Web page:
I don't get to the theatres nearly as often as I would like, but I got there tonight to see Inception, and I am damned glad I did.
Forgetting for a moment how cool I think writer/director Christopher Nolan is after giving us films like Memento and The Dark Knight; disregarding how much I love movies that ask serious questions about the way we perceive reality; never minding how much respect I have for those who can pull off a taut, emotional drama, a caper film and a number of incredible action set pieces, LET ALONE ALL OF THIS IN A SINGLE MOVIE.
Having decided ages ago I was going to see this movie, and knowing the kind of film it was intended to be, and how close to the vest Nolan was keeping the plot, I was actively avoiding trailers, interviews,'behind the scenes' snippets and even reviews so I wouldn't have too many expectations and so I could enjoy being surprised. Obviously I wish the same for you, and so I will be keeping this post as spoiler-free as possible.
First and foremost, this is not a movie for everyone, even though it has something for everyone; it is not only a trippy concept, this running around in the dreamscapes of others, but the structure of the movie itself is extremely complex. Like Memento, this is not a movie you can half-watch, and you will want to empty your bladder immediately beforehand, lest you be forced to miss a critical juncture. However, even if the sci-fi Jungian element of a shared unconscious leaves you cold, the emotional journey of Leonardo Dicaprio (and his effective and understated portrayal of it) is sound. Even if you prefer your storytelling linear and non-composited, the action set-pieces and caper elements are consistent and well thought out, especially those that take full advantage of the dreamscape's possibilities.
Comparisons to The Matrix are inevitable; both films deal with the possibility that reality is not what we think it is, both films take great pains to make sure the viewer understands the rules of the new reality, but while The Matrix does a better job with the rules, the more complex story and greater emotional heft of Inception make it a better film, at least in my opinion.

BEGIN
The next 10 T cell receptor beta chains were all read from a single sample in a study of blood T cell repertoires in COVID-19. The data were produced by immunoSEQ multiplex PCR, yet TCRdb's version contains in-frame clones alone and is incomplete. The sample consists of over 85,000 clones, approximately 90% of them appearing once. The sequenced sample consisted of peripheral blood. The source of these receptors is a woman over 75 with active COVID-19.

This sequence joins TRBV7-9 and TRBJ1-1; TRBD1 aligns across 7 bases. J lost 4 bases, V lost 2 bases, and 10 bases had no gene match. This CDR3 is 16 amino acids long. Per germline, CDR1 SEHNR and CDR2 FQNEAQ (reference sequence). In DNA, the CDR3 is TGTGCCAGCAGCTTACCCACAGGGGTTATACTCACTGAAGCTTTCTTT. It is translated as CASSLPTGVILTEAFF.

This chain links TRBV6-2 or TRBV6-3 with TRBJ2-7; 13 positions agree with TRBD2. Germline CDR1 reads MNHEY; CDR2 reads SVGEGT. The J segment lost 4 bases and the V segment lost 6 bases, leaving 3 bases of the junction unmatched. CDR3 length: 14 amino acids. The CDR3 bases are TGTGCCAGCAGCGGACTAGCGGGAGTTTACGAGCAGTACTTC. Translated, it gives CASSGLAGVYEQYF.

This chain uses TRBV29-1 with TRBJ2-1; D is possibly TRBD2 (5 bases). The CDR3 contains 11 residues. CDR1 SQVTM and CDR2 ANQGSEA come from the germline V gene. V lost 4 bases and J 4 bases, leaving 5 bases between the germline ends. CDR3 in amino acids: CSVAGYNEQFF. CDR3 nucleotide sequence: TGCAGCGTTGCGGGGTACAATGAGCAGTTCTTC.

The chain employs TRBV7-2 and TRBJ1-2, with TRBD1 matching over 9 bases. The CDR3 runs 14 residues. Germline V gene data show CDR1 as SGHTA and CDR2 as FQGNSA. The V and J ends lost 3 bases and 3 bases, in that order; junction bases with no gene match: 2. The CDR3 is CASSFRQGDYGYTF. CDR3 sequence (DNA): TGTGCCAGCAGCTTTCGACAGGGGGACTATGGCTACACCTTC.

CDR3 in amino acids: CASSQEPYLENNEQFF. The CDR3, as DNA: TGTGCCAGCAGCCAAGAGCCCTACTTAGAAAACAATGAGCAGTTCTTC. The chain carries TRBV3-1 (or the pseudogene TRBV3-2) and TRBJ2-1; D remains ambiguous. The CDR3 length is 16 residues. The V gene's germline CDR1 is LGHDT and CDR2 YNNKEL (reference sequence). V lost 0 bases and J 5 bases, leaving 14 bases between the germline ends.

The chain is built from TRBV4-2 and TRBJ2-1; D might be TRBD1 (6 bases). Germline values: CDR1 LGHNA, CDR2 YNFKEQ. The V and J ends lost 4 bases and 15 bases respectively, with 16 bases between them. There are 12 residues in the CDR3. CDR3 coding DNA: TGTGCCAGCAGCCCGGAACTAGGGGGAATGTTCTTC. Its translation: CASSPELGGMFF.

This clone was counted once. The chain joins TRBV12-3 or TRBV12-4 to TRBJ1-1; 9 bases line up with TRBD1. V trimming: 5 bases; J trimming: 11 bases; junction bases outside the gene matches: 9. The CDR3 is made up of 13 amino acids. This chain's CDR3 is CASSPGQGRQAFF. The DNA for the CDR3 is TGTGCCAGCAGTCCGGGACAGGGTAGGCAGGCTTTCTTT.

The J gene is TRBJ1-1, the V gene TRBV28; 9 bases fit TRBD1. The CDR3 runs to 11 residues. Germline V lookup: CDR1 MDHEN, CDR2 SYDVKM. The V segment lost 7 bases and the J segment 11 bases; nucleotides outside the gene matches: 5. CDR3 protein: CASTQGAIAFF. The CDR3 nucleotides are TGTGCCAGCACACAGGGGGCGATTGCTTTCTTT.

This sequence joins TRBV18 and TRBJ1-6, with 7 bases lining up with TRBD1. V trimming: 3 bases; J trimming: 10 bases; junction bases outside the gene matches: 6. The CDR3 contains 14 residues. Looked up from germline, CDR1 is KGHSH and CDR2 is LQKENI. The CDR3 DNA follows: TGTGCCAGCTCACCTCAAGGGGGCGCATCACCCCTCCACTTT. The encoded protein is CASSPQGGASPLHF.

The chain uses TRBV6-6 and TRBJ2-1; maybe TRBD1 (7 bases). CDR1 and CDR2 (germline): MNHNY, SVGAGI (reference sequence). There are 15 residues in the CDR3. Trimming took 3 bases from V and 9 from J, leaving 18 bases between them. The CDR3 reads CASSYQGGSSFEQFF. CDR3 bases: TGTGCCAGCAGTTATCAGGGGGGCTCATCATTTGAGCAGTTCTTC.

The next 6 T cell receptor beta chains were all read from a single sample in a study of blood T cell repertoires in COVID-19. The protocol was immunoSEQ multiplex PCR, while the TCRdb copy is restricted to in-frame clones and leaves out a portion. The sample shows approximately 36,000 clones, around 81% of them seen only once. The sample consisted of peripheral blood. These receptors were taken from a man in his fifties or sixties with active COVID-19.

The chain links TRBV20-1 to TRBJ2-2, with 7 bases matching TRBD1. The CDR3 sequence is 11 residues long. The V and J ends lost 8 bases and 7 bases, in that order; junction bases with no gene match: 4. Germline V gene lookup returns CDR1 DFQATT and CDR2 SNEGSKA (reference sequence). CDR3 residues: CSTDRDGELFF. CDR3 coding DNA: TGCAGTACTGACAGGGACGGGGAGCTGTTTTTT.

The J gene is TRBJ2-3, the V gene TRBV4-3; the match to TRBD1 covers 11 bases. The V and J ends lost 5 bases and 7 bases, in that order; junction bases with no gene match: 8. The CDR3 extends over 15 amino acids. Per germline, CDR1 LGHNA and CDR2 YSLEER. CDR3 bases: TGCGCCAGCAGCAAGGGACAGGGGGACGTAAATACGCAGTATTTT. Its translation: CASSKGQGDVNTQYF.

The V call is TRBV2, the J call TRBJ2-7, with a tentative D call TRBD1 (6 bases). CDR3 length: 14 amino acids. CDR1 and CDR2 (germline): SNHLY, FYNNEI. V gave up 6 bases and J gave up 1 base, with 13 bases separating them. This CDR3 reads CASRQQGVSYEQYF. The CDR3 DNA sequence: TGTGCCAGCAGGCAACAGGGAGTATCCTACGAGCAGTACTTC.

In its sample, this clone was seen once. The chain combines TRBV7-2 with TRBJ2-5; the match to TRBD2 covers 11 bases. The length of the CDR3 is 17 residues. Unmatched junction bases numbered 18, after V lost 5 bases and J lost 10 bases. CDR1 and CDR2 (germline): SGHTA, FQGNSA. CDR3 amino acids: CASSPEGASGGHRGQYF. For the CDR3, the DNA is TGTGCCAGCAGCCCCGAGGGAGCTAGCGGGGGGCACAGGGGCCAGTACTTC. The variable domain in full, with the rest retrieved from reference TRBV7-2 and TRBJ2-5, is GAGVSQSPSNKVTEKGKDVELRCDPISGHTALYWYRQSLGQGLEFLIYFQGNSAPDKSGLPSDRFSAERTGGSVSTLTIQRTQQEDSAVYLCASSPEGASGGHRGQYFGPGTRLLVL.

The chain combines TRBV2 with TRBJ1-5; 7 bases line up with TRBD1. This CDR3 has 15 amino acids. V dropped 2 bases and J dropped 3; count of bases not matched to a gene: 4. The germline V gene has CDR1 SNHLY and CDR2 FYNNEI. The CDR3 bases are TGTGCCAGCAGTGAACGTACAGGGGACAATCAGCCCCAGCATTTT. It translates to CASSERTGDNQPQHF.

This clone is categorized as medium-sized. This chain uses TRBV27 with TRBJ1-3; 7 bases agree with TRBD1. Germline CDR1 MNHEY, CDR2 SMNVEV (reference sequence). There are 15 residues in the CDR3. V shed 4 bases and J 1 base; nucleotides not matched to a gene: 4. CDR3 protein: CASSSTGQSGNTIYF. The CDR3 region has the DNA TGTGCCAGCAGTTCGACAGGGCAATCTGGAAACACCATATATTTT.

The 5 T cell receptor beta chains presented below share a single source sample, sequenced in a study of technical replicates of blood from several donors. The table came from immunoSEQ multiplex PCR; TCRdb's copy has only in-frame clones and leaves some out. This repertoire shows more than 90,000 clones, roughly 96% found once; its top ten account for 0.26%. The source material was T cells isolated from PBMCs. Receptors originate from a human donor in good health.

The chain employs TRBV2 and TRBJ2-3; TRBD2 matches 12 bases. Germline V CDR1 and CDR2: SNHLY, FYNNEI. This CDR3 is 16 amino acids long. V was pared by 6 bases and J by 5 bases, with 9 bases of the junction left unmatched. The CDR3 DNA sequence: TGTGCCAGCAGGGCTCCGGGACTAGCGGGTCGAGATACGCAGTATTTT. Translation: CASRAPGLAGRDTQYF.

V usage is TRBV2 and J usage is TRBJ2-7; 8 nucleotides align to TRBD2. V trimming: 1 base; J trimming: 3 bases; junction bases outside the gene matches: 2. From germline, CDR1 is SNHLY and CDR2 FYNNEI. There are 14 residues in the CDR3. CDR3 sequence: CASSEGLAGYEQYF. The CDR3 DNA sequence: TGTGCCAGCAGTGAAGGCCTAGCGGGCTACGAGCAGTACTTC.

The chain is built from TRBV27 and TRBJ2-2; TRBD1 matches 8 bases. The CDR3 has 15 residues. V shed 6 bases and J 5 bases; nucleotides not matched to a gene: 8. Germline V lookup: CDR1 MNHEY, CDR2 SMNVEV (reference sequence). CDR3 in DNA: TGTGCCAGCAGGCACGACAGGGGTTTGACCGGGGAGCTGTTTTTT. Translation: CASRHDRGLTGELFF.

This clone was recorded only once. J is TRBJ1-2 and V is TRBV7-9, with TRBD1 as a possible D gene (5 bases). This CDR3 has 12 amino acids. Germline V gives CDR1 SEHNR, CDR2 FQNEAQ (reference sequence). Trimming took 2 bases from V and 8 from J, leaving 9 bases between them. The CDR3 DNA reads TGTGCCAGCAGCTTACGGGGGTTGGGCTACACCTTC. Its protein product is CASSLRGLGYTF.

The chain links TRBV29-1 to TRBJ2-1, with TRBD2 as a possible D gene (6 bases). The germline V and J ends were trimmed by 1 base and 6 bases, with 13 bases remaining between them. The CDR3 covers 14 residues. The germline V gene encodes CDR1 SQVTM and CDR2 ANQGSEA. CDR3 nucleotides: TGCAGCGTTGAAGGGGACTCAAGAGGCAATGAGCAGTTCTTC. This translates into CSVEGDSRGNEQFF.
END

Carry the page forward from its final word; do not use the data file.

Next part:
Inception is not perfect by any means; there are a number of times where the story takes a turn, or new rules are added, and you have to grip the armrests and be pulled along for the ride, taking it on faith that better comprehension will come in a moment, which usually happens. It is a movie that because of the subject matter, is difficult, if not impossible to anticipate, at least most of the time. I also found myself struggling to make out some of Ken Watanabe's dialogue at times.
Highlights include the savvy internationalism of the movie, great performances by everyone, and a fantastic, simple and powerful score by Hans Zimmer, who also scored Batman Begins and The Dark Knight for Nolan. As far as the visuals go, well, this kind of movie, maybe even more than Lord of the Rings, is why sepecial effects were invented; to tell stories about the impossible, without making you worry about seeing the strings or mirrors.
Christopher Nolan has not only promised us a third Batman film, but has also agreed to 'godfather' the re-boot of the Superman franchise. Even though these two characters are completely different and will require handling in completely different fashions, Nolan's sure-handed approach to the fantastic and the impossible, and the real human stories they can contain, make me very optimistic for these films, as well as anything else he should turn his gaze to.
Go see Inception, and quickly; the ending alone merits another blog entry, and I don't know if I can wait until the DVD release...